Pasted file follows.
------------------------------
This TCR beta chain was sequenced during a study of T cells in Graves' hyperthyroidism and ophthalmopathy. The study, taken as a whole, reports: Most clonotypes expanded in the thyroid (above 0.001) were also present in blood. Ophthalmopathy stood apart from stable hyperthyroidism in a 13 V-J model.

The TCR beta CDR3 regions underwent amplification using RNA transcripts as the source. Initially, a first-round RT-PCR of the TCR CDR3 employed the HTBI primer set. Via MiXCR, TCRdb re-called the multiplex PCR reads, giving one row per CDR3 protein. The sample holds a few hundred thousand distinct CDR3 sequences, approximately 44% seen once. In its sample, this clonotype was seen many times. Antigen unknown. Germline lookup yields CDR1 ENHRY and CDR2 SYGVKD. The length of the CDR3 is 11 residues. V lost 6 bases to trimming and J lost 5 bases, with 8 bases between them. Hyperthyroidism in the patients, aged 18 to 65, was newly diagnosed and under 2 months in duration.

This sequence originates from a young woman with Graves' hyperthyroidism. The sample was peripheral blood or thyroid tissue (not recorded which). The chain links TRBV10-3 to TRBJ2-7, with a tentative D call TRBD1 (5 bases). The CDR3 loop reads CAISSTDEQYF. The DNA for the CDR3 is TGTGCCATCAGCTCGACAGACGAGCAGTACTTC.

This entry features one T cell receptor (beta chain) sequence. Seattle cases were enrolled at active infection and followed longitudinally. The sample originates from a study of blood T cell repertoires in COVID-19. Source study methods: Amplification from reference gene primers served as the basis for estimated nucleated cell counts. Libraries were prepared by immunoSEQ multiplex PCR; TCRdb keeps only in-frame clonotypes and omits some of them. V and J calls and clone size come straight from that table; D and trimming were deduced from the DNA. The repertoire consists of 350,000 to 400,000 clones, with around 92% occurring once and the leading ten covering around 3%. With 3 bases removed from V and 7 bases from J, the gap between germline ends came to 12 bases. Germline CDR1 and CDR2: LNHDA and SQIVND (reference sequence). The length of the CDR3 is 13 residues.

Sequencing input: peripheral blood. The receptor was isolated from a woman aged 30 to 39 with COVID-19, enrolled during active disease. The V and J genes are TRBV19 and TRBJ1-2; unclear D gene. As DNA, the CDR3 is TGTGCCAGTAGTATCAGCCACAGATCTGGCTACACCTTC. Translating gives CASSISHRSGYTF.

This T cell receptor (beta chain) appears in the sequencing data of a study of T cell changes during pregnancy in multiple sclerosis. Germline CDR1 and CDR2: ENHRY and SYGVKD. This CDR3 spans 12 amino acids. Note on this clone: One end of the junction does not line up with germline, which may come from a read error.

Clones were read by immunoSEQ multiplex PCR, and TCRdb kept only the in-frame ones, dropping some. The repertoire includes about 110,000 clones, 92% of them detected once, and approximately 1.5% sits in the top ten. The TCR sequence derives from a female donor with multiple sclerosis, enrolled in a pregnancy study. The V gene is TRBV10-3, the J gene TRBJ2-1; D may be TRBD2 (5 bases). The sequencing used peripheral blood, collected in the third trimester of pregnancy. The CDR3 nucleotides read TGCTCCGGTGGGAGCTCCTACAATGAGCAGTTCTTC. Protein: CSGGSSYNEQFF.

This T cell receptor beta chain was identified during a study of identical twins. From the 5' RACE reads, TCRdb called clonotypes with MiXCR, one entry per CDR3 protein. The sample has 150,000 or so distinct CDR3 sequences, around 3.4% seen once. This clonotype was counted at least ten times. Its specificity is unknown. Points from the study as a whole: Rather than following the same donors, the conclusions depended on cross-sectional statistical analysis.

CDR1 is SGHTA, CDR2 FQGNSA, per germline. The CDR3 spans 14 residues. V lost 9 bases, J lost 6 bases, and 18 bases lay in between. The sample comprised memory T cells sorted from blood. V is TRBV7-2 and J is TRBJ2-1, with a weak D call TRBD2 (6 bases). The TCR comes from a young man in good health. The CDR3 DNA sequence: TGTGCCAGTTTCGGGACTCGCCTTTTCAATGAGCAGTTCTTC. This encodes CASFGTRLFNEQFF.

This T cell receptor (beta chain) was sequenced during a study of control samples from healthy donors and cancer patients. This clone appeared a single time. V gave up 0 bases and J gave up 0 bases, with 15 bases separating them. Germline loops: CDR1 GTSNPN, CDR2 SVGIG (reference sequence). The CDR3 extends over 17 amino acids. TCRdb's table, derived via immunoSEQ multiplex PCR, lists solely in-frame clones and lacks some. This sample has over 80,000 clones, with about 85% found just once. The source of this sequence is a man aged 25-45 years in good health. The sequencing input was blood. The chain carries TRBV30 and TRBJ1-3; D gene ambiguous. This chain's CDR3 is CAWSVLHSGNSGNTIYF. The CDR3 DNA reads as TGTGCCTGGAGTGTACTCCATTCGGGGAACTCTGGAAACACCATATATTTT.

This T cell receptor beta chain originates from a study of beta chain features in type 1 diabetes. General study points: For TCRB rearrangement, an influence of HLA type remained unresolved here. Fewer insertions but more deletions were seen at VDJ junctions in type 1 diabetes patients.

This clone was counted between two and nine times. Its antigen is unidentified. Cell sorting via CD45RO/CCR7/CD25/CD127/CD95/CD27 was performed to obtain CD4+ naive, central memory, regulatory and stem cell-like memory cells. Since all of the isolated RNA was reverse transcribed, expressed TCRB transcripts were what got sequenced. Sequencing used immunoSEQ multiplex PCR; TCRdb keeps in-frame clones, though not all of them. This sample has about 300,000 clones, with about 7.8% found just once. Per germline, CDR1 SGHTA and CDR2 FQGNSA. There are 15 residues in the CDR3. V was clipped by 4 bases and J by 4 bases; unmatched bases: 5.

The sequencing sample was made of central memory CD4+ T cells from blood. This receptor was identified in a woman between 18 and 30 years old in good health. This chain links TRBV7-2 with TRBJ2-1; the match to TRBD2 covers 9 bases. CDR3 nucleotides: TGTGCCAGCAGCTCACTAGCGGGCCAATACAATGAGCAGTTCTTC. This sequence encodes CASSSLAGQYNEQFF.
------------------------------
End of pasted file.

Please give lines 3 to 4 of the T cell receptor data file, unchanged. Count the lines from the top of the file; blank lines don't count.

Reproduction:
This sequence originates from a young woman with Graves' hyperthyroidism. The sample was peripheral blood or thyroid tissue (not recorded which). The chain links TRBV10-3 to TRBJ2-7, with a tentative D call TRBD1 (5 bases). The CDR3 loop reads CAISSTDEQYF. The DNA for the CDR3 is TGTGCCATCAGCTCGACAGACGAGCAGTACTTC.

This entry features one T cell receptor (beta chain) sequence. Seattle cases were enrolled at active infection and followed longitudinally. The sample originates from a study of blood T cell repertoires in COVID-19. Source study methods: Amplification from reference gene primers served as the basis for estimated nucleated cell counts. Libraries were prepared by immunoSEQ multiplex PCR; TCRdb keeps only in-frame clonotypes and omits some of them. V and J calls and clone size come straight from that table; D and trimming were deduced from the DNA. The repertoire consists of 350,000 to 400,000 clones, with around 92% occurring once and the leading ten covering around 3%. With 3 bases removed from V and 7 bases from J, the gap between germline ends came to 12 bases. Germline CDR1 and CDR2: LNHDA and SQIVND (reference sequence). The length of the CDR3 is 13 residues.